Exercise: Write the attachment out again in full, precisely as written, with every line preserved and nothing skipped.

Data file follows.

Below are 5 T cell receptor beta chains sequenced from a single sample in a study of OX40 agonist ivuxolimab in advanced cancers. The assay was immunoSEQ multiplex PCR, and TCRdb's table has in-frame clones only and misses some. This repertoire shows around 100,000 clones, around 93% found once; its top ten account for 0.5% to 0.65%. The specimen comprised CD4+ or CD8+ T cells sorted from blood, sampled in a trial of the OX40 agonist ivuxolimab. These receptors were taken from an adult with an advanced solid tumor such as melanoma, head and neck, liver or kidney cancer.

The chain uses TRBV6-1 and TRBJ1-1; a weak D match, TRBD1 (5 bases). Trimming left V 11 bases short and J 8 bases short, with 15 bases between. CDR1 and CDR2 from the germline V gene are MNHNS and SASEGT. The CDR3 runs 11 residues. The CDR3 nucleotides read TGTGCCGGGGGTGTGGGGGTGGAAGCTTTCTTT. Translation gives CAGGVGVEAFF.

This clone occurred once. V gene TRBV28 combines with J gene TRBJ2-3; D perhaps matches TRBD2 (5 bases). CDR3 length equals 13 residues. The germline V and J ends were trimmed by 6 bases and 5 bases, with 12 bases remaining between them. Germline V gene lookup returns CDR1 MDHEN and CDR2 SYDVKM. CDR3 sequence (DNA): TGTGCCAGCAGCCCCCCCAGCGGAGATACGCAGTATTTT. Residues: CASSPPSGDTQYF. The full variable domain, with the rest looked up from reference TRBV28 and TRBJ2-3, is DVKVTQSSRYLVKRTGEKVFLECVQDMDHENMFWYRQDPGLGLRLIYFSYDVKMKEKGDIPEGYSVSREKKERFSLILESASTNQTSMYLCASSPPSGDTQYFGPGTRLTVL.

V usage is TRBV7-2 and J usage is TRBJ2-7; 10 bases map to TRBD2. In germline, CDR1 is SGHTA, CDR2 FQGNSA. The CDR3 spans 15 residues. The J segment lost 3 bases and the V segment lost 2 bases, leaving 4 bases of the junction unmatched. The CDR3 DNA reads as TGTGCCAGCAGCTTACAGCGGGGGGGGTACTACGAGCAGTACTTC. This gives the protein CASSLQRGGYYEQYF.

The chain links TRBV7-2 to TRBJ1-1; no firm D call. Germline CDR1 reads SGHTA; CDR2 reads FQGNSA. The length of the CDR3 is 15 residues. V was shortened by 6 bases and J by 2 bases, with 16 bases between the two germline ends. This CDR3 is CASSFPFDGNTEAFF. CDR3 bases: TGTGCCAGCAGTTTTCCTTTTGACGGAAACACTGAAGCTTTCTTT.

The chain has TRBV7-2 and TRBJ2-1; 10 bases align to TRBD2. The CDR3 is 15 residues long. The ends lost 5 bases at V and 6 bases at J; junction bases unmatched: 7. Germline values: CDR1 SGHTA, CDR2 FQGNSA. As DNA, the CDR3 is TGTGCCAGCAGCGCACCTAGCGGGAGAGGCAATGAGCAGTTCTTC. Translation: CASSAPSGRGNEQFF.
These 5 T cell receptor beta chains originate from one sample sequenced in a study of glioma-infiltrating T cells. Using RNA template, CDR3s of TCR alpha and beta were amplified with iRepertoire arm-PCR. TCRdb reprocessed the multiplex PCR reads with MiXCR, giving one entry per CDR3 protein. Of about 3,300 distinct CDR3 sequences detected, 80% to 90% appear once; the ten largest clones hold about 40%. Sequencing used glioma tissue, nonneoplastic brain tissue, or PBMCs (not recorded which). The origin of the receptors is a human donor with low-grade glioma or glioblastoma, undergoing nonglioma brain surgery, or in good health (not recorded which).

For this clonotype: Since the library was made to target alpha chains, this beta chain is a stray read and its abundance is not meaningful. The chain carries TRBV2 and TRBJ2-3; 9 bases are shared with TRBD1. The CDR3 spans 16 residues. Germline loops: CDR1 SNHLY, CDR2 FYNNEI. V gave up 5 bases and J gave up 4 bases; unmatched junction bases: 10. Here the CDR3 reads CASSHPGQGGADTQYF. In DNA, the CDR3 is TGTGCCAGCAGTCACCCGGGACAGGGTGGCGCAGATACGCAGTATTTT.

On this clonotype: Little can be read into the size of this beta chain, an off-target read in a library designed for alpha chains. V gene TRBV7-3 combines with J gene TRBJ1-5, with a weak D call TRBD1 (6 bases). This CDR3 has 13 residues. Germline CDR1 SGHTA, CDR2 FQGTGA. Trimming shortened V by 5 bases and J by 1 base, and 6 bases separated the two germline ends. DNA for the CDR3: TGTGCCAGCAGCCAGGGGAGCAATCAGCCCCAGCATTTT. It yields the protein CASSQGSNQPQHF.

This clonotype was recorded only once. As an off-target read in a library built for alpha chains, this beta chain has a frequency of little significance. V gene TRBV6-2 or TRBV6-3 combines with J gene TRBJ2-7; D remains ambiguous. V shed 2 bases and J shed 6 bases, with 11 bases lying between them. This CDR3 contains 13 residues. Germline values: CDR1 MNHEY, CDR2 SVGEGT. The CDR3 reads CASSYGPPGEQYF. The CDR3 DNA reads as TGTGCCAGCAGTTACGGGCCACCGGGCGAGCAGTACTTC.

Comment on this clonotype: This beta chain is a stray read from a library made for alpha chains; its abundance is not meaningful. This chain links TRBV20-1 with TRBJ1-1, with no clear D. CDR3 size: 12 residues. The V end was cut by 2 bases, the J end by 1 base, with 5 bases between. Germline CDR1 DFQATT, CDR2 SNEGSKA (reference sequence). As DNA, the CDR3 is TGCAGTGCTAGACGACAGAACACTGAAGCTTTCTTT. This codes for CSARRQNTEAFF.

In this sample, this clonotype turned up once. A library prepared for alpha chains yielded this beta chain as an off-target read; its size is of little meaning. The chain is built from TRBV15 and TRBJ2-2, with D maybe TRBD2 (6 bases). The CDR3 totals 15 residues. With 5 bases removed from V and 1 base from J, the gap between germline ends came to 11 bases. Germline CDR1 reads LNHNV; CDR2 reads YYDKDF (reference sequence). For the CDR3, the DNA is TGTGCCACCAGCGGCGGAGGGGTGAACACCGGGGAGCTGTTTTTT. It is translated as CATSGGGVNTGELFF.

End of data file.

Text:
Below are 5 T cell receptor beta chains sequenced from a single sample in a study of OX40 agonist ivuxolimab in advanced cancers. The assay was immunoSEQ multiplex PCR, and TCRdb's table has in-frame clones only and misses some. This repertoire shows around 100,000 clones, around 93% found once; its top ten account for 0.5% to 0.65%. The specimen comprised CD4+ or CD8+ T cells sorted from blood, sampled in a trial of the OX40 agonist ivuxolimab. These receptors were taken from an adult with an advanced solid tumor such as melanoma, head and neck, liver or kidney cancer.

The chain uses TRBV6-1 and TRBJ1-1; a weak D match, TRBD1 (5 bases). Trimming left V 11 bases short and J 8 bases short, with 15 bases between. CDR1 and CDR2 from the germline V gene are MNHNS and SASEGT. The CDR3 runs 11 residues. The CDR3 nucleotides read TGTGCCGGGGGTGTGGGGGTGGAAGCTTTCTTT. Translation gives CAGGVGVEAFF.

This clone occurred once. V gene TRBV28 combines with J gene TRBJ2-3; D perhaps matches TRBD2 (5 bases). CDR3 length equals 13 residues. The germline V and J ends were trimmed by 6 bases and 5 bases, with 12 bases remaining between them. Germline V gene lookup returns CDR1 MDHEN and CDR2 SYDVKM. CDR3 sequence (DNA): TGTGCCAGCAGCCCCCCCAGCGGAGATACGCAGTATTTT. Residues: CASSPPSGDTQYF. The full variable domain, with the rest looked up from reference TRBV28 and TRBJ2-3, is DVKVTQSSRYLVKRTGEKVFLECVQDMDHENMFWYRQDPGLGLRLIYFSYDVKMKEKGDIPEGYSVSREKKERFSLILESASTNQTSMYLCASSPPSGDTQYFGPGTRLTVL.

V usage is TRBV7-2 and J usage is TRBJ2-7; 10 bases map to TRBD2. In germline, CDR1 is SGHTA, CDR2 FQGNSA. The CDR3 spans 15 residues. The J segment lost 3 bases and the V segment lost 2 bases, leaving 4 bases of the junction unmatched. The CDR3 DNA reads as TGTGCCAGCAGCTTACAGCGGGGGGGGTACTACGAGCAGTACTTC. This gives the protein CASSLQRGGYYEQYF.

The chain links TRBV7-2 to TRBJ1-1; no firm D call. Germline CDR1 reads SGHTA; CDR2 reads FQGNSA. The length of the CDR3 is 15 residues. V was shortened by 6 bases and J by 2 bases, with 16 bases between the two germline ends. This CDR3 is CASSFPFDGNTEAFF. CDR3 bases: TGTGCCAGCAGTTTTCCTTTTGACGGAAACACTGAAGCTTTCTTT.

The chain has TRBV7-2 and TRBJ2-1; 10 bases align to TRBD2. The CDR3 is 15 residues long. The ends lost 5 bases at V and 6 bases at J; junction bases unmatched: 7. Germline values: CDR1 SGHTA, CDR2 FQGNSA. As DNA, the CDR3 is TGTGCCAGCAGCGCACCTAGCGGGAGAGGCAATGAGCAGTTCTTC. Translation: CASSAPSGRGNEQFF.
These 5 T cell receptor beta chains originate from one sample sequenced in a study of glioma-infiltrating T cells. Using RNA template, CDR3s of TCR alpha and beta were amplified with iRepertoire arm-PCR. TCRdb reprocessed the multiplex PCR reads with MiXCR, giving one entry per CDR3 protein. Of about 3,300 distinct CDR3 sequences detected, 80% to 90% appear once; the ten largest clones hold about 40%. Sequencing used glioma tissue, nonneoplastic brain tissue, or PBMCs (not recorded which). The origin of the receptors is a human donor with low-grade glioma or glioblastoma, undergoing nonglioma brain surgery, or in good health (not recorded which).

For this clonotype: Since the library was made to target alpha chains, this beta chain is a stray read and its abundance is not meaningful. The chain carries TRBV2 and TRBJ2-3; 9 bases are shared with TRBD1. The CDR3 spans 16 residues. Germline loops: CDR1 SNHLY, CDR2 FYNNEI. V gave up 5 bases and J gave up 4 bases; unmatched junction bases: 10. Here the CDR3 reads CASSHPGQGGADTQYF. In DNA, the CDR3 is TGTGCCAGCAGTCACCCGGGACAGGGTGGCGCAGATACGCAGTATTTT.

On this clonotype: Little can be read into the size of this beta chain, an off-target read in a library designed for alpha chains. V gene TRBV7-3 combines with J gene TRBJ1-5, with a weak D call TRBD1 (6 bases). This CDR3 has 13 residues. Germline CDR1 SGHTA, CDR2 FQGTGA. Trimming shortened V by 5 bases and J by 1 base, and 6 bases separated the two germline ends. DNA for the CDR3: TGTGCCAGCAGCCAGGGGAGCAATCAGCCCCAGCATTTT. It yields the protein CASSQGSNQPQHF.

This clonotype was recorded only once. As an off-target read in a library built for alpha chains, this beta chain has a frequency of little significance. V gene TRBV6-2 or TRBV6-3 combines with J gene TRBJ2-7; D remains ambiguous. V shed 2 bases and J shed 6 bases, with 11 bases lying between them. This CDR3 contains 13 residues. Germline values: CDR1 MNHEY, CDR2 SVGEGT. The CDR3 reads CASSYGPPGEQYF. The CDR3 DNA reads as TGTGCCAGCAGTTACGGGCCACCGGGCGAGCAGTACTTC.

Comment on this clonotype: This beta chain is a stray read from a library made for alpha chains; its abundance is not meaningful. This chain links TRBV20-1 with TRBJ1-1, with no clear D. CDR3 size: 12 residues. The V end was cut by 2 bases, the J end by 1 base, with 5 bases between. Germline CDR1 DFQATT, CDR2 SNEGSKA (reference sequence). As DNA, the CDR3 is TGCAGTGCTAGACGACAGAACACTGAAGCTTTCTTT. This codes for CSARRQNTEAFF.

In this sample, this clonotype turned up once. A library prepared for alpha chains yielded this beta chain as an off-target read; its size is of little meaning. The chain is built from TRBV15 and TRBJ2-2, with D maybe TRBD2 (6 bases). The CDR3 totals 15 residues. With 5 bases removed from V and 1 base from J, the gap between germline ends came to 11 bases. Germline CDR1 reads LNHNV; CDR2 reads YYDKDF (reference sequence). For the CDR3, the DNA is TGTGCCACCAGCGGCGGAGGGGTGAACACCGGGGAGCTGTTTTTT. It is translated as CATSGGGVNTGELFF.